I live very close to Newton Prep. The children all seem lovely and well behaved (but sparky and confident too) when I see them out and about. If I could afford it it is where I would send DC. It's a short bus ride to Sloane Square or a twenty minute walk.
Sloane Square to Canary Wharf isn't too bad (tube to Westminster then another tube). Half an hour maybe? Or if you were in Battersea there's the train from Queenstown Road to Waterloo (two stops) and then the Jubilee Line.
With conditional offers under your belt any prep will take your son - plus most will have places as a few boys will leave at 11+. In north London you could check out The Hall, Arnold House and Trevor Roberts.
Thank you everybody for your helpful suggestions. l think l will start to also search North London. I have heard of the Hall - l will look this up & the others mentioned. Any others?
Some of the secondary schools in North London (e.g. Highgate) are winding down their 13+ which means that increasing numbers of boys are leaving preps at end of y6. I think they'll be fighting to have your boy. Hereward House I know has some boys leaving for y7. You're offering them a chunky St Pauls or Westminster to have on their leavers' destinations - they'll be biting your arm off.
Thomas's Battersea or Fulham Prep or Newton prep are traditional choices for this locally (ie for chelsea and Fulham based people) as they have gaps from 11+ leavers. Wetherby is more of a joker but definitely worth a go. Not sure how much experience they have of the challenge.
I'd have thought that Colet or WUS would be unlikely - in the case of Wus the year 7 joiners attend French and Latin catch up lessons over the Easter holidays and summer term Saturdays (or at least they did two years ago and I imagine this still applies) but it can't hurt to ask
Doing challenge French from scratch would be an utter killer, but not everyone who sits the challenge is at scholarship level in every subject (clearly, given the numbers).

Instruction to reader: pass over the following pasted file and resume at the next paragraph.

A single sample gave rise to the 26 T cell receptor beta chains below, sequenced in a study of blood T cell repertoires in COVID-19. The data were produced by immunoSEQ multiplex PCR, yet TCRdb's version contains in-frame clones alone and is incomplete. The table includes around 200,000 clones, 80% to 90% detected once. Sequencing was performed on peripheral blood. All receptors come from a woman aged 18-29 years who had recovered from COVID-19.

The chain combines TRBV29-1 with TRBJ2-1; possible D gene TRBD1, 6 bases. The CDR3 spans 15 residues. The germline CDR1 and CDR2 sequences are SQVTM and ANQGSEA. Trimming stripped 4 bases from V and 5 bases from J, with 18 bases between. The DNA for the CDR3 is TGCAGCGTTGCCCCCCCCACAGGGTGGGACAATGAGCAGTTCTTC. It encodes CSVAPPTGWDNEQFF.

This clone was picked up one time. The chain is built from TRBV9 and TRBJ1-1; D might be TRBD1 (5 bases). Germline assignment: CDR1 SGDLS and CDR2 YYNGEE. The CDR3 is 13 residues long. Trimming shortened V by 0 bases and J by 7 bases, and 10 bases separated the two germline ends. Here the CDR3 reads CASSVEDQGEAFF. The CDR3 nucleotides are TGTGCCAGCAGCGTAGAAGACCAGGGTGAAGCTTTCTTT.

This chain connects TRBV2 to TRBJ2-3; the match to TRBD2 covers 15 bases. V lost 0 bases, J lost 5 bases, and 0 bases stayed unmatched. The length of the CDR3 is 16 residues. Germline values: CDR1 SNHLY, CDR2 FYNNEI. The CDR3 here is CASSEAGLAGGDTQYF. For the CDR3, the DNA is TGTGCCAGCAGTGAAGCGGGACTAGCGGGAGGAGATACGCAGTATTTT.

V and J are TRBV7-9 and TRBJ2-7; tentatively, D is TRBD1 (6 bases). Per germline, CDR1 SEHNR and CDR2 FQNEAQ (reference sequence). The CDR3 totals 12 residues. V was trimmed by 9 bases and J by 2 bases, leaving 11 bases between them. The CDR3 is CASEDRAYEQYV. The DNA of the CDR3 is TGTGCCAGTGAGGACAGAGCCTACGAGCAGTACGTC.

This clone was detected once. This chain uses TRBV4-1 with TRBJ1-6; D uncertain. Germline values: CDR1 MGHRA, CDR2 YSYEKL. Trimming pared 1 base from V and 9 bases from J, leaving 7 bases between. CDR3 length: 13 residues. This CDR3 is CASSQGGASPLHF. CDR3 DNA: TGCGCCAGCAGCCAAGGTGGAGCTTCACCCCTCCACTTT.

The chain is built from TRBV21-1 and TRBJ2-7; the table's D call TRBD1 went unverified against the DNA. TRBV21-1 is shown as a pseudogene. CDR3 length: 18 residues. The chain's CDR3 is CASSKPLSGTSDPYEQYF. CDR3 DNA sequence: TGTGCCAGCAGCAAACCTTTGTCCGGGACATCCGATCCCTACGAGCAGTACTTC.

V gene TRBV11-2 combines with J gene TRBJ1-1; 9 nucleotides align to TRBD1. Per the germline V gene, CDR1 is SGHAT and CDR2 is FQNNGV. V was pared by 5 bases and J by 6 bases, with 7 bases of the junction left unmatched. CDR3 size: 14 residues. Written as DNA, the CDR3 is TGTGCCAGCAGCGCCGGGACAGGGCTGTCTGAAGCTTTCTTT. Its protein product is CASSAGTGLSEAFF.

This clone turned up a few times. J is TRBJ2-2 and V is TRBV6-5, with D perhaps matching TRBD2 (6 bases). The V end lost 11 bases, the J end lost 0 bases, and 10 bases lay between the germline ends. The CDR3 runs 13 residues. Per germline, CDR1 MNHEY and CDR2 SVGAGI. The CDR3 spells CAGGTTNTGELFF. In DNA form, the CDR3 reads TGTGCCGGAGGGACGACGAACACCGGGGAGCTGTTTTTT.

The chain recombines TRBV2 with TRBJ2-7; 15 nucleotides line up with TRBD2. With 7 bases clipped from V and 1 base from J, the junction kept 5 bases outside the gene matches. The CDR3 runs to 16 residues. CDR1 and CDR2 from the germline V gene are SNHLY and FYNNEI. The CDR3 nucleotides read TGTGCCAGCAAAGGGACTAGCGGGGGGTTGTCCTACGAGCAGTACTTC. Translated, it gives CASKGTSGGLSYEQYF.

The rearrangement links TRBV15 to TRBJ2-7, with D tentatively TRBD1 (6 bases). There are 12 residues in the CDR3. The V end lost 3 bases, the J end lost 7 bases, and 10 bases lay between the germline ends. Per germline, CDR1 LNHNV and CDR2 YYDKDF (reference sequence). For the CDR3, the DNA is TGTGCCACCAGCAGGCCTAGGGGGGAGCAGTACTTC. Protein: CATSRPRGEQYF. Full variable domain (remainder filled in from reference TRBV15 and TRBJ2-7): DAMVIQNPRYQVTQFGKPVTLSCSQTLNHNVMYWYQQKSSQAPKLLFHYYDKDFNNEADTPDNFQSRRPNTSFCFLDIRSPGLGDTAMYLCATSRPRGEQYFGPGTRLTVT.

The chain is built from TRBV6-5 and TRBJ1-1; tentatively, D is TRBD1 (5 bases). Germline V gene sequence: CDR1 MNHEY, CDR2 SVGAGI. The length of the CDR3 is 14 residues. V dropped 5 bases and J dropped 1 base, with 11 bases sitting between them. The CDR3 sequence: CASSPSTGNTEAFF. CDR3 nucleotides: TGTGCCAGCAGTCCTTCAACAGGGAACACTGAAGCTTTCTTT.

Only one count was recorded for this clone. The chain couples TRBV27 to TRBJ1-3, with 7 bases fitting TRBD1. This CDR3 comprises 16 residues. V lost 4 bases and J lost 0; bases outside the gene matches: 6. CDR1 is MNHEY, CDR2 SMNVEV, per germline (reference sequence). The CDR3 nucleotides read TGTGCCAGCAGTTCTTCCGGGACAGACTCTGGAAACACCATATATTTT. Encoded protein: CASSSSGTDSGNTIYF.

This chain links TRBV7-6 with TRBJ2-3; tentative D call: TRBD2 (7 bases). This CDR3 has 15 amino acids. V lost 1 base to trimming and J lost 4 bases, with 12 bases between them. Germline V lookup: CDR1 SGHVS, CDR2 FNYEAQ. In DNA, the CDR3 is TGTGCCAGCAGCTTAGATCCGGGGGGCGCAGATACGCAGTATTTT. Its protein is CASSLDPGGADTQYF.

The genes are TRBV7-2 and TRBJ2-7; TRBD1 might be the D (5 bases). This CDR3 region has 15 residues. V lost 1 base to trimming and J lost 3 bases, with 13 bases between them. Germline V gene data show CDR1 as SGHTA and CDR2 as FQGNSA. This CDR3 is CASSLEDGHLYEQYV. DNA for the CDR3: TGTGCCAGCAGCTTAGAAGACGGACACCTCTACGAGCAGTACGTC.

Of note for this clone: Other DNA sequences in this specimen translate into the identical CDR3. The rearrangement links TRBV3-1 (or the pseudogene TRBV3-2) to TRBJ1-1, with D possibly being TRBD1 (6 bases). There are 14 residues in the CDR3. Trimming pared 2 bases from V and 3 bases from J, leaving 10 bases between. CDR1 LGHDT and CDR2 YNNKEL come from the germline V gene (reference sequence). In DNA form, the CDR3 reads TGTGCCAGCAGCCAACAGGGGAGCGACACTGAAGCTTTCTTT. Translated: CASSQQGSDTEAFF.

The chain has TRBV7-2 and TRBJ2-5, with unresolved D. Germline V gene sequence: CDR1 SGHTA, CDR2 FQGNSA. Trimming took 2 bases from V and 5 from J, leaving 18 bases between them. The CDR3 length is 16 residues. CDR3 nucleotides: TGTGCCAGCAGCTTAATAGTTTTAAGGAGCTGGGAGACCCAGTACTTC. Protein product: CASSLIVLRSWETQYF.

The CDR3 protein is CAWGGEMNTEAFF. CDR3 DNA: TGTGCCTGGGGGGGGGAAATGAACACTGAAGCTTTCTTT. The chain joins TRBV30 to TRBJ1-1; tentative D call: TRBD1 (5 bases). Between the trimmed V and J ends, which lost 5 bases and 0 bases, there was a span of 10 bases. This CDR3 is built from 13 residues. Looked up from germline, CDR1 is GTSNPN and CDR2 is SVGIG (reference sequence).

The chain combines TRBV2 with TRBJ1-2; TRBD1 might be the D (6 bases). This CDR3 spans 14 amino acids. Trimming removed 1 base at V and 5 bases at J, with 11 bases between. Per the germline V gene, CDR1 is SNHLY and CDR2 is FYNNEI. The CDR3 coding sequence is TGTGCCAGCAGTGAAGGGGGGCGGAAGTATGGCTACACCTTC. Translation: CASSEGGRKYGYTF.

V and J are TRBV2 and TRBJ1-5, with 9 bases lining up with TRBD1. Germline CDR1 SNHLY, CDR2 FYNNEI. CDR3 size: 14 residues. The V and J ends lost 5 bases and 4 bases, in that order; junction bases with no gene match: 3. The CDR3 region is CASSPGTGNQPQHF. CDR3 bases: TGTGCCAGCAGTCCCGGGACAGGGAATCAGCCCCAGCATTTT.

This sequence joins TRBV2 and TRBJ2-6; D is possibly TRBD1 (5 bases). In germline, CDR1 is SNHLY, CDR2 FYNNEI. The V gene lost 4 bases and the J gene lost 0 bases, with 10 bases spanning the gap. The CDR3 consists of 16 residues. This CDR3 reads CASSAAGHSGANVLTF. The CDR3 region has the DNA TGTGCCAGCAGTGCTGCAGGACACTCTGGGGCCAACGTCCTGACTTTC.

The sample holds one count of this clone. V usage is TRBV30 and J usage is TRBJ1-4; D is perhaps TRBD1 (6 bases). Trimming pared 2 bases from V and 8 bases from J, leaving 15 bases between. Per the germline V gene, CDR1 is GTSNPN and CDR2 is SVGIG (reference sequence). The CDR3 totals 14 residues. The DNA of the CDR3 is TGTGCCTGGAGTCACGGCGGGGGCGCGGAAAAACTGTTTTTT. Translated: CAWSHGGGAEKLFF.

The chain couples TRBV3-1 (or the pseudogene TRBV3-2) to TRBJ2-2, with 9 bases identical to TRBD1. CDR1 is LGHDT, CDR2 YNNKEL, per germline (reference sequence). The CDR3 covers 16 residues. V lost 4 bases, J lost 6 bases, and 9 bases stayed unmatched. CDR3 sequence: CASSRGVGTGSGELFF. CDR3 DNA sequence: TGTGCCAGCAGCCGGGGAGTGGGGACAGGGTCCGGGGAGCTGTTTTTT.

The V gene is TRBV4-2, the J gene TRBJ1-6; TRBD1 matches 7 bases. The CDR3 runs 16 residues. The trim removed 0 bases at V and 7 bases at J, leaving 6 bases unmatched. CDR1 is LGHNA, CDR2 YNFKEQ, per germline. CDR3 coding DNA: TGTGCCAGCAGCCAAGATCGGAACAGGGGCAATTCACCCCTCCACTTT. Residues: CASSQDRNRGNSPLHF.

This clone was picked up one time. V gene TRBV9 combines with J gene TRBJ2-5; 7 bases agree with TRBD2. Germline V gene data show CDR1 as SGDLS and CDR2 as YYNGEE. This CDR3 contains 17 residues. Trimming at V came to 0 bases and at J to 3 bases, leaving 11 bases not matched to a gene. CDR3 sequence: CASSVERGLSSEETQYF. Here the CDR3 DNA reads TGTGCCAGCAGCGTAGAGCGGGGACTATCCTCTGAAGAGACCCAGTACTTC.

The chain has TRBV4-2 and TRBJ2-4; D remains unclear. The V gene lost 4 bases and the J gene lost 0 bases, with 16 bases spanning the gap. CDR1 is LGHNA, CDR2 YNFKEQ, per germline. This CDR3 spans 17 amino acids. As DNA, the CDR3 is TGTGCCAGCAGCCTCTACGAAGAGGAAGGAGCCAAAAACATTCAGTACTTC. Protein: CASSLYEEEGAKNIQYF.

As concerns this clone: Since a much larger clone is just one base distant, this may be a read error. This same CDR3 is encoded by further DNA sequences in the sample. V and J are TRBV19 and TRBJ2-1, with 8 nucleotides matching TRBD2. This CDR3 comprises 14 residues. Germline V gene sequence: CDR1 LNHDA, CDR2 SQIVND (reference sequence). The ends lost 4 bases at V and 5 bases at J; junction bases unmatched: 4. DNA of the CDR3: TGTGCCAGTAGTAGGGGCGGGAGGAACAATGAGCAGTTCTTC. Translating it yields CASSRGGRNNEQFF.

The hall in Finsbury Park area definitely can do the challenge - no idea if they tend to have occasional places
Ditto Sussex house - I'd have thought they would be less likely to take someone in as they have no natural movement at that point
You can try Hill House ( Kinightsbridge) or GEMS Hampshire ( chelsea) as well. Hill House being a non selective school did well at 11+ this year, at least 6 to Westminster and one to WU, 7 to St Pauls and sipome are interviewing, several to City, few to Latymer and good boarding schools. They may have places as couple boys are leaving at 11. They have history of helping kids coming from overseas to improve French. I doubt about Westminster Under - they have strict intake size of 28 ( 2 classes) and hardly over offer... Good luck!
When working out schools and where to live, you should look at TFLs journey planner. Easy public transport journeys are far more important than distance.
I also think it is worth looking holistically at what your son wants to get out of the next two years. Is it a major scholarship, or to settle well and to use the last two pre-teen years developing resilience and a sense of comfort within his own skin, or is he bright enough that he can manage both.
Newton rarely prepare kids for the Challenge unless they feel they have a good chance of suceeding. Other schools will have a scholarship stream where a whole class of boys move at a cracking pace. DS moved on to Westminster and I dont think entering via CE made one jot of difference. Indeed some of the more hot-housed kids had a real slump in the first set of exams as if they felt they had made it so could then relax.
There is an approach to parenting in Central London that almost has children as performing seals. The right school, the right position within the class, and lots of high level extra curricular, all forming the ideal background for a good application to the right Ivy. The right school, if you are not already in Colet or WUS, would be The Hall, Sussex House, Wetherby, DCPS if you are in South London, or one or two others.